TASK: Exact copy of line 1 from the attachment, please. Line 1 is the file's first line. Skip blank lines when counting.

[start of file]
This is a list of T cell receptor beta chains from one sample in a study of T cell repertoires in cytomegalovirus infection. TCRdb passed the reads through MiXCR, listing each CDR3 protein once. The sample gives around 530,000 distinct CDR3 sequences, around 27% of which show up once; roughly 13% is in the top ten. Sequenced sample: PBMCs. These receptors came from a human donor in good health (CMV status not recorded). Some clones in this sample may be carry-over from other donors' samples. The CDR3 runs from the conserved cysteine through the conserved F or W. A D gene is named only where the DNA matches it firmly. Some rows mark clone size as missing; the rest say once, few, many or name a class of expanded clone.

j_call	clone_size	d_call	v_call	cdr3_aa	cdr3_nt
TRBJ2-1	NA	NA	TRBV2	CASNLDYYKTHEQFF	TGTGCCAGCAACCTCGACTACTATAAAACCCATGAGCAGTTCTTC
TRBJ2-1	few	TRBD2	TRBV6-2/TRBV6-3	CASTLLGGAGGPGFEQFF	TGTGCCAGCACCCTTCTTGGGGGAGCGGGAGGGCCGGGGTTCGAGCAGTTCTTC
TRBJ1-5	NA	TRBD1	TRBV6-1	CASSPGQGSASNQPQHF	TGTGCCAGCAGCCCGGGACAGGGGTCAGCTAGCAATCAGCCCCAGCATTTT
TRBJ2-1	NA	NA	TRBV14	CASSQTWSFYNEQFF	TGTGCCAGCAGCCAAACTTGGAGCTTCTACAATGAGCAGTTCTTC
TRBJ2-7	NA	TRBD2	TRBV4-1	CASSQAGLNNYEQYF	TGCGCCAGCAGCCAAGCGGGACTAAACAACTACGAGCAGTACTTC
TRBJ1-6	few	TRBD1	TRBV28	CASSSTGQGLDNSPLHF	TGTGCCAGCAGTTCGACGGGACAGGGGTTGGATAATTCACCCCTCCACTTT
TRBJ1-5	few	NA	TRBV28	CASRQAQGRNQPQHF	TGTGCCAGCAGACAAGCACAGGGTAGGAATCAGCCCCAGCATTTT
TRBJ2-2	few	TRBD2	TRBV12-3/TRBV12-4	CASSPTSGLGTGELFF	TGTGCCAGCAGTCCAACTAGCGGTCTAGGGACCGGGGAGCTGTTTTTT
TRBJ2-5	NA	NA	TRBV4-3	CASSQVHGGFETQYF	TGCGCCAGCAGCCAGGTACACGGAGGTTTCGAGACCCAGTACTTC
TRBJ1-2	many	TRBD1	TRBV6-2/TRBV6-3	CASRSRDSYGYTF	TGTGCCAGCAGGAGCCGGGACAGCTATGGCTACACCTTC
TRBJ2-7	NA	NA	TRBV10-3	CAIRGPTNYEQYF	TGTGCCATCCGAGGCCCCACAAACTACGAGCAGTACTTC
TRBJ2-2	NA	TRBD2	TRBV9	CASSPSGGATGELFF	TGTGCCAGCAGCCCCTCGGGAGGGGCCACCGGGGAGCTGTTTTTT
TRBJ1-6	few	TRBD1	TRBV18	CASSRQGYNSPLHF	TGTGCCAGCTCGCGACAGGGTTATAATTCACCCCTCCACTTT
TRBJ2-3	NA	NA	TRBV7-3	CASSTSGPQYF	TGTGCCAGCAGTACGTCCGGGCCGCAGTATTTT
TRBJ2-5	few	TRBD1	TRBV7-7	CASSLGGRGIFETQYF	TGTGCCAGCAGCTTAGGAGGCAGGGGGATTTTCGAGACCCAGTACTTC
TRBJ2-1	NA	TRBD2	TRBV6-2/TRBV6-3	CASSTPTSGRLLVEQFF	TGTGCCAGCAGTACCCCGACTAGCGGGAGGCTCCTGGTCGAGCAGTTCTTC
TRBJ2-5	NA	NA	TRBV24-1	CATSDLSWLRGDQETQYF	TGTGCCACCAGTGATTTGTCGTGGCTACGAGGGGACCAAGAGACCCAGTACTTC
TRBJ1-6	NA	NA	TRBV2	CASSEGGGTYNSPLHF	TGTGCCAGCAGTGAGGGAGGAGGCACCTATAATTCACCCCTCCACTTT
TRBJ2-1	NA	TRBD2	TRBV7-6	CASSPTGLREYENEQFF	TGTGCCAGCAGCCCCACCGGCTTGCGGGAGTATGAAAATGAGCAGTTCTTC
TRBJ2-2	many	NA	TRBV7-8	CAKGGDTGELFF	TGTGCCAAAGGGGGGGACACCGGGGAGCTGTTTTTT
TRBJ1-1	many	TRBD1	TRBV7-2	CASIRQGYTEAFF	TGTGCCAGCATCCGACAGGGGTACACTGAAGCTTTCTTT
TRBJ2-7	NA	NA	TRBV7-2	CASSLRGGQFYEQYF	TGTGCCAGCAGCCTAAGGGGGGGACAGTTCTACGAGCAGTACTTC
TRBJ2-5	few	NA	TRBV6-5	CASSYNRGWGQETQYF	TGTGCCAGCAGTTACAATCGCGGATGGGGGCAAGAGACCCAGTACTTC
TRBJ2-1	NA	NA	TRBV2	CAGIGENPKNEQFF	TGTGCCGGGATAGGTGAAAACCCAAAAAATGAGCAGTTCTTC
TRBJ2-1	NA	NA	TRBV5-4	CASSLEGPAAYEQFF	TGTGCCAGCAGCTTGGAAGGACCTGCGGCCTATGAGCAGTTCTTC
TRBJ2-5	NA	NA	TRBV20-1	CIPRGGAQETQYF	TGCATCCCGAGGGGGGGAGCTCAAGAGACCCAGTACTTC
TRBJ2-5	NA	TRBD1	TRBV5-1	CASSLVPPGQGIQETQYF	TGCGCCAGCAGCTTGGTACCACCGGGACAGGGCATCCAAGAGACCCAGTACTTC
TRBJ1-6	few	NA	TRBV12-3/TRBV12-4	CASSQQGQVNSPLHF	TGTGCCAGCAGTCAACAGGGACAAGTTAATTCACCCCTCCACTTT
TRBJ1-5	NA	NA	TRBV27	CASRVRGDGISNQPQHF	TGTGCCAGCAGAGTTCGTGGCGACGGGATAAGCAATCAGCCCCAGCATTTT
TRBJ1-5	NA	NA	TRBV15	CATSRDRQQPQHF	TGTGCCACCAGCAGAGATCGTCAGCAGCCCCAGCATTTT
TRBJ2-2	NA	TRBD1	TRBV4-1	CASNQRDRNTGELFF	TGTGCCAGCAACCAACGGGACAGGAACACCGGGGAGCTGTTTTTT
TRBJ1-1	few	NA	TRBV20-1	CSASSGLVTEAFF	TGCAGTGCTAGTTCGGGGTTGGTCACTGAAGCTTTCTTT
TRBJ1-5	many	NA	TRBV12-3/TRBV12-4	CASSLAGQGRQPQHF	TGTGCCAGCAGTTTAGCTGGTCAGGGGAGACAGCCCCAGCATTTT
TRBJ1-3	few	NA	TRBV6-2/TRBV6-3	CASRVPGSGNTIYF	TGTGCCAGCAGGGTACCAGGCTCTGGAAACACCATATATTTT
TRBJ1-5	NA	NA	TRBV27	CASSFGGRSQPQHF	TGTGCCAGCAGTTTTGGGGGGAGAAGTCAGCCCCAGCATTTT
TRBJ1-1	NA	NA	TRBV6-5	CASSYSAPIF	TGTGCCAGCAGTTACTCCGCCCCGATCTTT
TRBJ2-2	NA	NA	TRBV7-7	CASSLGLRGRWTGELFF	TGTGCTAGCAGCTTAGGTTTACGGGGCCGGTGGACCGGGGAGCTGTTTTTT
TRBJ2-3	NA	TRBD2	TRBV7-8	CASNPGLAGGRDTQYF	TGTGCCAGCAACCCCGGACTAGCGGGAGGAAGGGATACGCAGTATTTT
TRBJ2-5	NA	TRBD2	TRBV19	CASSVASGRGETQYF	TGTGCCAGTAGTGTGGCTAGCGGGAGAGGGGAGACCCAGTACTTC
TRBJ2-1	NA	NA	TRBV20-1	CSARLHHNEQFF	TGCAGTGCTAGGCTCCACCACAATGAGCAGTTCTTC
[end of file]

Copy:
This is a list of T cell receptor beta chains from one sample in a study of T cell repertoires in cytomegalovirus infection. TCRdb passed the reads through MiXCR, listing each CDR3 protein once. The sample gives around 530,000 distinct CDR3 sequences, around 27% of which show up once; roughly 13% is in the top ten. Sequenced sample: PBMCs. These receptors came from a human donor in good health (CMV status not recorded). Some clones in this sample may be carry-over from other donors' samples. The CDR3 runs from the conserved cysteine through the conserved F or W. A D gene is named only where the DNA matches it firmly. Some rows mark clone size as missing; the rest say once, few, many or name a class of expanded clone.